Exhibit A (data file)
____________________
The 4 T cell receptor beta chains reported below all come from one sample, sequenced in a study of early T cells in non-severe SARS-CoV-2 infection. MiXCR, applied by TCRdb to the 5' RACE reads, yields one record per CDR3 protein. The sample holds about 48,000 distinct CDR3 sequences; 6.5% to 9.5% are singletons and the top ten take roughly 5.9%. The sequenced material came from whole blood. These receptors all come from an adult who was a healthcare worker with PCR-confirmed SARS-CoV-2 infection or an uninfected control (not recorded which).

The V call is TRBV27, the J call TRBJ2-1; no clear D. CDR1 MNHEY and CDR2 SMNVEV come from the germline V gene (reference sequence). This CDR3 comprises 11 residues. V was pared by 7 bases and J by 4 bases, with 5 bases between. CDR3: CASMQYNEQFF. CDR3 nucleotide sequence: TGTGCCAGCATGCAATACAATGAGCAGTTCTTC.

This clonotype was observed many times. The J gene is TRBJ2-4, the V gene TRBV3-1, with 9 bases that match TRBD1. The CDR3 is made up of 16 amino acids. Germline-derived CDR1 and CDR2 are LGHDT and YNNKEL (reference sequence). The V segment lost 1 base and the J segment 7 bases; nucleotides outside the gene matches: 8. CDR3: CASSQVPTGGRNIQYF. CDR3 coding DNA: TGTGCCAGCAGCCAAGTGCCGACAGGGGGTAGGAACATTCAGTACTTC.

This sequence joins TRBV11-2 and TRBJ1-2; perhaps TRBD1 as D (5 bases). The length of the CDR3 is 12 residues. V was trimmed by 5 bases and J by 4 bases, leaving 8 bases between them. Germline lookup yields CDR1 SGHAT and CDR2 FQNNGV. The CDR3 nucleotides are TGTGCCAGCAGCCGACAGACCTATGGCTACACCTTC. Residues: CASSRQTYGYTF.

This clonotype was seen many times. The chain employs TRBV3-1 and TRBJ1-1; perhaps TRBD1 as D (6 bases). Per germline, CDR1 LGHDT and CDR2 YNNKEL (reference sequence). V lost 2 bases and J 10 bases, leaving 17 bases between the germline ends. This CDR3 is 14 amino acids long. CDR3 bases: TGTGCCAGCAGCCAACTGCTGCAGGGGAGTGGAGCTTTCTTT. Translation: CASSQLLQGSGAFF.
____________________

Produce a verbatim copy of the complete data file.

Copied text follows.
The 4 T cell receptor beta chains reported below all come from one sample, sequenced in a study of early T cells in non-severe SARS-CoV-2 infection. MiXCR, applied by TCRdb to the 5' RACE reads, yields one record per CDR3 protein. The sample holds about 48,000 distinct CDR3 sequences; 6.5% to 9.5% are singletons and the top ten take roughly 5.9%. The sequenced material came from whole blood. These receptors all come from an adult who was a healthcare worker with PCR-confirmed SARS-CoV-2 infection or an uninfected control (not recorded which).

The V call is TRBV27, the J call TRBJ2-1; no clear D. CDR1 MNHEY and CDR2 SMNVEV come from the germline V gene (reference sequence). This CDR3 comprises 11 residues. V was pared by 7 bases and J by 4 bases, with 5 bases between. CDR3: CASMQYNEQFF. CDR3 nucleotide sequence: TGTGCCAGCATGCAATACAATGAGCAGTTCTTC.

This clonotype was observed many times. The J gene is TRBJ2-4, the V gene TRBV3-1, with 9 bases that match TRBD1. The CDR3 is made up of 16 amino acids. Germline-derived CDR1 and CDR2 are LGHDT and YNNKEL (reference sequence). The V segment lost 1 base and the J segment 7 bases; nucleotides outside the gene matches: 8. CDR3: CASSQVPTGGRNIQYF. CDR3 coding DNA: TGTGCCAGCAGCCAAGTGCCGACAGGGGGTAGGAACATTCAGTACTTC.

This sequence joins TRBV11-2 and TRBJ1-2; perhaps TRBD1 as D (5 bases). The length of the CDR3 is 12 residues. V was trimmed by 5 bases and J by 4 bases, leaving 8 bases between them. Germline lookup yields CDR1 SGHAT and CDR2 FQNNGV. The CDR3 nucleotides are TGTGCCAGCAGCCGACAGACCTATGGCTACACCTTC. Residues: CASSRQTYGYTF.

This clonotype was seen many times. The chain employs TRBV3-1 and TRBJ1-1; perhaps TRBD1 as D (6 bases). Per germline, CDR1 LGHDT and CDR2 YNNKEL (reference sequence). V lost 2 bases and J 10 bases, leaving 17 bases between the germline ends. This CDR3 is 14 amino acids long. CDR3 bases: TGTGCCAGCAGCCAACTGCTGCAGGGGAGTGGAGCTTTCTTT. Translation: CASSQLLQGSGAFF.